Will one of Jordan’s oldest districts lose its cultural charms?

Many of Weibdeh’s frequent visitors are concerned about it becoming overly commercial due to the growing number of new venues. (Photo courtesy: http://wikitravel.org)

One of Jordan’s most famous and oldest districts, Jabal Al-Weibdeh, is a prime spot for flourishing art and culture, attracting a number of locals and tourists. Located in the capital Amman, it is home to some of the trendiest, local cafes, restaurants, and art galleries.

Many of Weibdeh’s frequent visitors, however, are concerned about it becoming overly commercial due to the growing number of new venues, hoping the area can withhold its original charm.

Situated among ancient homes and pine trees, Jabal Al-Weibdeh attracts many. There are coffee houses, teashops, restaurants, and art galleries. All spots are tightly packed onto narrow, one-way streets, encouraging visitors to park their cars and stroll through the capital’s historic neighborhood.

Jabal Al-Weibdeh

Jabal Al-Weibdeh

Some of Jabal Al-Weibdeh’s most favored attractions include Darat Al Funun, Rakwet Arab, and Beit Sitti.

Launched in 1988, Darat al-Funun is a space for the arts and artists of Jordan and the Arab world. They aim to provide a platform for contemporary Arab artists, support art practices and artistic exchange, stimulate critical discourse, and research, document, and archive Arab art. The Darat al Funun team also organizes various projects including, exhibitions, talks, films, and workshops, as well as offer a PhD fellowship and artist residencies.

Some of Jabal Al-Weibdeh’s most favored attractions include Darat Al Funun, Rakwet Arab, and Beit Sitti.

Some of Jabal Al-Weibdeh’s most favored attractions include Darat Al Funun, Rakwet Arab, and Beit Sitti.

Rakwet Arab is a traditional restaurant popular for its delicious Arab cuisine and shishas. Its warm, cozy atmosphere, complemented with its decorative tiles and colorful terrace offers an ideal ambiance for friendly gatherings and extended conversations.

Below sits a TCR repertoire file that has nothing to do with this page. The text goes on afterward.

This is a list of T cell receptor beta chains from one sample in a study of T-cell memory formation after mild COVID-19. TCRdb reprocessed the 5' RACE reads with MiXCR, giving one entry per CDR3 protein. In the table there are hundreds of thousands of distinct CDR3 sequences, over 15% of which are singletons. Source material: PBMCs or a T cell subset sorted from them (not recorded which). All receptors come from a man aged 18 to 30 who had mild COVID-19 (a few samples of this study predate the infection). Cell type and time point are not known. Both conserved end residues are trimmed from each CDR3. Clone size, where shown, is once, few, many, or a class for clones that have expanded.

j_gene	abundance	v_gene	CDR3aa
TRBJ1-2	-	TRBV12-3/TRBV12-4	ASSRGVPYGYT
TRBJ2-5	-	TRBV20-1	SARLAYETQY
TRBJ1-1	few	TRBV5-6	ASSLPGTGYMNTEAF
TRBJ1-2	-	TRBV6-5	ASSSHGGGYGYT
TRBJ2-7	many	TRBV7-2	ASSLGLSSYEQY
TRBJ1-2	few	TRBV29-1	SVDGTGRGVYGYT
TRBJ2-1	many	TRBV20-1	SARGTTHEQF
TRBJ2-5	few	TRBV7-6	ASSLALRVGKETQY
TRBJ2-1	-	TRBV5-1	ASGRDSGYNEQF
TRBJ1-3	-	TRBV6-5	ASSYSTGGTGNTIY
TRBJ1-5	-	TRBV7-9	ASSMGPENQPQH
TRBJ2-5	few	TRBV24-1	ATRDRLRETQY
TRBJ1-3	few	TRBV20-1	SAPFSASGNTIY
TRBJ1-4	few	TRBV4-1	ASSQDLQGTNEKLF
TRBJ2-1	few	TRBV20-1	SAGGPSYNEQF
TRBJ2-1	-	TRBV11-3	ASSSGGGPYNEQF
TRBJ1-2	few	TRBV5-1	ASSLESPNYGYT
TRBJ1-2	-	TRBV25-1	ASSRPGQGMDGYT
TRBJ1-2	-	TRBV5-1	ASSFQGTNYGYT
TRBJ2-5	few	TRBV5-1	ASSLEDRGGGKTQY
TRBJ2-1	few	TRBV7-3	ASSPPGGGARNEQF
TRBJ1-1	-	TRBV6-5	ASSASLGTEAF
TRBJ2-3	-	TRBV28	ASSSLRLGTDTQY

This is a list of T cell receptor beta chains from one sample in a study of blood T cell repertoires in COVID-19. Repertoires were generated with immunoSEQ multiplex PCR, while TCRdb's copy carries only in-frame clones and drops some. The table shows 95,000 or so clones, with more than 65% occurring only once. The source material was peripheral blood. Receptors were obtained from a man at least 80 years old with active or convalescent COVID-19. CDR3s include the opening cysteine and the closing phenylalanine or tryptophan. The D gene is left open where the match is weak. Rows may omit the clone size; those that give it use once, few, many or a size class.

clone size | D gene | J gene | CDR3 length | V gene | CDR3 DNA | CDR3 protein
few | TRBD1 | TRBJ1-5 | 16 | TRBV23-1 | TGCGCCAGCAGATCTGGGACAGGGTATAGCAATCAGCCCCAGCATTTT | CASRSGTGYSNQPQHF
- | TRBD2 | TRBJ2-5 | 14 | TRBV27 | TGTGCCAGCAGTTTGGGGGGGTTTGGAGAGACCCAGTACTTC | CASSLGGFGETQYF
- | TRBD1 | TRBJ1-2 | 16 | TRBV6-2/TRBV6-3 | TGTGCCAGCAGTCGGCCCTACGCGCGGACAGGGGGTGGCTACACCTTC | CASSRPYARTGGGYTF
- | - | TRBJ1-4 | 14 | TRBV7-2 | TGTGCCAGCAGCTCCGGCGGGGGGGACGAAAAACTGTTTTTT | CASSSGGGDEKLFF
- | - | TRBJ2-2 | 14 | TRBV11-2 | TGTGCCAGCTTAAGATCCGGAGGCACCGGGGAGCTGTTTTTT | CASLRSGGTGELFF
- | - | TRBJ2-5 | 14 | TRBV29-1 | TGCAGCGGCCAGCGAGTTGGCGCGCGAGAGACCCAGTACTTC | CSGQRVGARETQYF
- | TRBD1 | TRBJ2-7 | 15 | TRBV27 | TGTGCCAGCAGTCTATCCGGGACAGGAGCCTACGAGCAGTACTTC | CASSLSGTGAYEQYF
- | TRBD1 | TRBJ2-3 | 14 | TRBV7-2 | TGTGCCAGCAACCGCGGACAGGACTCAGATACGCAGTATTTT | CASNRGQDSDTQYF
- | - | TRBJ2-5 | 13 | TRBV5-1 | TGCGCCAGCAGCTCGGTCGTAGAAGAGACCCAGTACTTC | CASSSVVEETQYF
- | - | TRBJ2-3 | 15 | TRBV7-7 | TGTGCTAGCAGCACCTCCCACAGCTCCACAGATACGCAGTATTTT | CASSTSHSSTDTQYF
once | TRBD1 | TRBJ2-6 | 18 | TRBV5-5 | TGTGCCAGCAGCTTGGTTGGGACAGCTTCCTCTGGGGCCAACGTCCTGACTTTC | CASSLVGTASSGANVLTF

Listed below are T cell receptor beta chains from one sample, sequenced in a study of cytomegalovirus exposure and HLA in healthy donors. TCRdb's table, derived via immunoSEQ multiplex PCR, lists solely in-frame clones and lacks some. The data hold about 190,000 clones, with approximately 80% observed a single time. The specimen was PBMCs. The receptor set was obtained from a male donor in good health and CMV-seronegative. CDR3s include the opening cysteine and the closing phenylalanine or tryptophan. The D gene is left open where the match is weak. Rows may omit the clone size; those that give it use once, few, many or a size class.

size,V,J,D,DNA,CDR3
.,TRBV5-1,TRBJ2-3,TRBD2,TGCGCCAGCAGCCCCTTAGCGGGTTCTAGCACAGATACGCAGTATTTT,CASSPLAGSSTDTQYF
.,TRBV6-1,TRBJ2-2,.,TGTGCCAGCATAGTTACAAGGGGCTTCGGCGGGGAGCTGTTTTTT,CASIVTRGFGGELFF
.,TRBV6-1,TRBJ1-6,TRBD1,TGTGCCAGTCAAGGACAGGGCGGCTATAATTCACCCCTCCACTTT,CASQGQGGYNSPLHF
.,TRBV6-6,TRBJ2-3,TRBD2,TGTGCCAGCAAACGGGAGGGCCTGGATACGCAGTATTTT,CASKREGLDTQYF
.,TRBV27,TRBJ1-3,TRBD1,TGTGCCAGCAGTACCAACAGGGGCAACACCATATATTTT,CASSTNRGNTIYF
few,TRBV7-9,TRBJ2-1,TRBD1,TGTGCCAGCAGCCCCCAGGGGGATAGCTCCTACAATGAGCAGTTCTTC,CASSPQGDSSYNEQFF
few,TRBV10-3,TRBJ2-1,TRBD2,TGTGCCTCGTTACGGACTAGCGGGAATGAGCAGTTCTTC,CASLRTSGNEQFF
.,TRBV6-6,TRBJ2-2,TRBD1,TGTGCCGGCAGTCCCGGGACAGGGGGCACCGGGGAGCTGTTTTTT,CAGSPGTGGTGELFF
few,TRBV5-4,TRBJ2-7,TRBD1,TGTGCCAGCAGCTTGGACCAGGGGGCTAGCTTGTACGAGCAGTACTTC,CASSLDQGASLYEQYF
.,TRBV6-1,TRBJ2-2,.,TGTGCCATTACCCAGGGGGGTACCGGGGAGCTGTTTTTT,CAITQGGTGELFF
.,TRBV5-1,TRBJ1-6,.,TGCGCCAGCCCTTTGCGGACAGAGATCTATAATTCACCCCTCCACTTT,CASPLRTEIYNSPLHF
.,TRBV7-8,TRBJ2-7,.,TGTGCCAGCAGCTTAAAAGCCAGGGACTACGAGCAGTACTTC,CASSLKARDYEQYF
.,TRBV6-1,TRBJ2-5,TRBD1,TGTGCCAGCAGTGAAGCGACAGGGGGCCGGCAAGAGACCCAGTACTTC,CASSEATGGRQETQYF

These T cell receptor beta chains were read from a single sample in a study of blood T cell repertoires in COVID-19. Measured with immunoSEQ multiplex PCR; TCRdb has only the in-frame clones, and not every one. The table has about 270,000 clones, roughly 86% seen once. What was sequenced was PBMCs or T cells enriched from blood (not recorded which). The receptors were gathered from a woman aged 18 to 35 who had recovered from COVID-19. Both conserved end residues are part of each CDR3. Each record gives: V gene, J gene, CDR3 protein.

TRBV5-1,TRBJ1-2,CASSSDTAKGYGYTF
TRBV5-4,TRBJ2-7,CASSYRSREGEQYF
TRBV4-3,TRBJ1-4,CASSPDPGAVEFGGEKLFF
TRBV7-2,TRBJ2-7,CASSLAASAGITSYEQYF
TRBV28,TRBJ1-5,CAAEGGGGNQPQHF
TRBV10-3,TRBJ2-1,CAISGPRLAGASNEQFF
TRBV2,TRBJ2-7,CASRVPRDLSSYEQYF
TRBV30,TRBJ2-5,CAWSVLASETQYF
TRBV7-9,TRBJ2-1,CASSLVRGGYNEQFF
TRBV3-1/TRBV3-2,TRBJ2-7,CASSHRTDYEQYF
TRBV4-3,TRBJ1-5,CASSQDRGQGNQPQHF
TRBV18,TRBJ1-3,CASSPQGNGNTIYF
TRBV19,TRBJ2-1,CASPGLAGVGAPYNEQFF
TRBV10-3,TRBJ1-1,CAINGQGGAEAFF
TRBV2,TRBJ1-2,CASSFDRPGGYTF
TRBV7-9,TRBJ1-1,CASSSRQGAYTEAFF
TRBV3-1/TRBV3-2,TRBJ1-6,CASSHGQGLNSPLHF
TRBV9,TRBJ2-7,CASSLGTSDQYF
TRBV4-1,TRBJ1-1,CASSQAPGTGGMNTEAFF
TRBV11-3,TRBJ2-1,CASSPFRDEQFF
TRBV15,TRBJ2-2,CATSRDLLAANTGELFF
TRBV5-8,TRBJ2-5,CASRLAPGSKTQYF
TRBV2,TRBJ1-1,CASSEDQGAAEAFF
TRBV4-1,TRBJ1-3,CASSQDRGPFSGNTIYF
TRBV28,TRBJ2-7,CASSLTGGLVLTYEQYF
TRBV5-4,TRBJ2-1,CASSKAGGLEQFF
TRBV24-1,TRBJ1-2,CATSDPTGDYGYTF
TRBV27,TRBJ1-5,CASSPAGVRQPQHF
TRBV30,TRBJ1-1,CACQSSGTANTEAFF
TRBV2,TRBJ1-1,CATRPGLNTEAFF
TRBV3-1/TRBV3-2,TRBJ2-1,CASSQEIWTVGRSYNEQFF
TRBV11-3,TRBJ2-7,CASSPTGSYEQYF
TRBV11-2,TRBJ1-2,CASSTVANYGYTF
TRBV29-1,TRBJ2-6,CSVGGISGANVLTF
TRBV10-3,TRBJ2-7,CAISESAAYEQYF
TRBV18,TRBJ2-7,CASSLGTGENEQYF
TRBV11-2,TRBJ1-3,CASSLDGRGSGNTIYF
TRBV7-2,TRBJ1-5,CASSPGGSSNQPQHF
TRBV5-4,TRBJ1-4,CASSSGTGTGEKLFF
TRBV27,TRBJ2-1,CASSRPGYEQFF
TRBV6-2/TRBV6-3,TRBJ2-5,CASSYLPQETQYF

Established in 2010, Beit Sitti first began when three sisters collaborated to keep their grandmothers’ legacy alive by passing on the recipes she taught them to others. It offers a cook and dine experience where customers learn to cook a four-course Arabic meal which they later eat and enjoy.

Beit Sitti is renowned for hiring local women to help teach patrons how to cock traditional dishes, while in return helping them become part of the workforce in order to support themselves and their families financially.

Jabal Al-Weibdeh

Jabal Al-Weibdeh

Last August, Jordan’s Queen Rania joined a group of orphans in a group cooking class at Beit Sitti restaurant. Her Majesty posted on her Instagram account: “Great fun this afternoon with some lovely children from the King Hussein Charity Society for Orphans at Beit Sitti, as they cooked maqloubeh: a wonderful Arab dish of eggplants, meat, and rice.”

Some of Jabal Al Weibdeh’s residents and visitors, however, are worried about the growing number of new venues.

Mais Salhi, a former owner of a restaurant in Jabal Al-Weibdeh said: “Weibdeh is becoming more and more commercial. I had a business there in 2006 and the change is quite obvious, and I believe that this is only the beginning. It always starts with the artsy crowd, the locals, and the expats living and hanging out in a quiet, old and authentic area. Then, these areas capture the eyes of the investors and the mainstream crowd.”

“Over the past few years, Jabal Al-Weibdeh has gotten much busier than before- there are many new restaurants and cafes that have opened in the area, which has caused a lot more traffic. Weibdeh has always been recognized and loved by many people for being the quiet, chill area, but it has gotten a lot more commercial now with all these new places, which really worries me,” Jabal Al-Weibdeh resident Norma Matalka said.

For many years, Amman’s historic Jabal Al-Weibdeh neighborhood has garnered widespread popularity for its art and culture scene, uniting locals and foreigners in the heart of Jordan’s capital. Concerned about commercial expansion in the area, many of its goers are hoping that it can safeguard its unique charm.
 

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Last Update: Wednesday, 20 May 2020 KSA 09:51 - GMT 06:51
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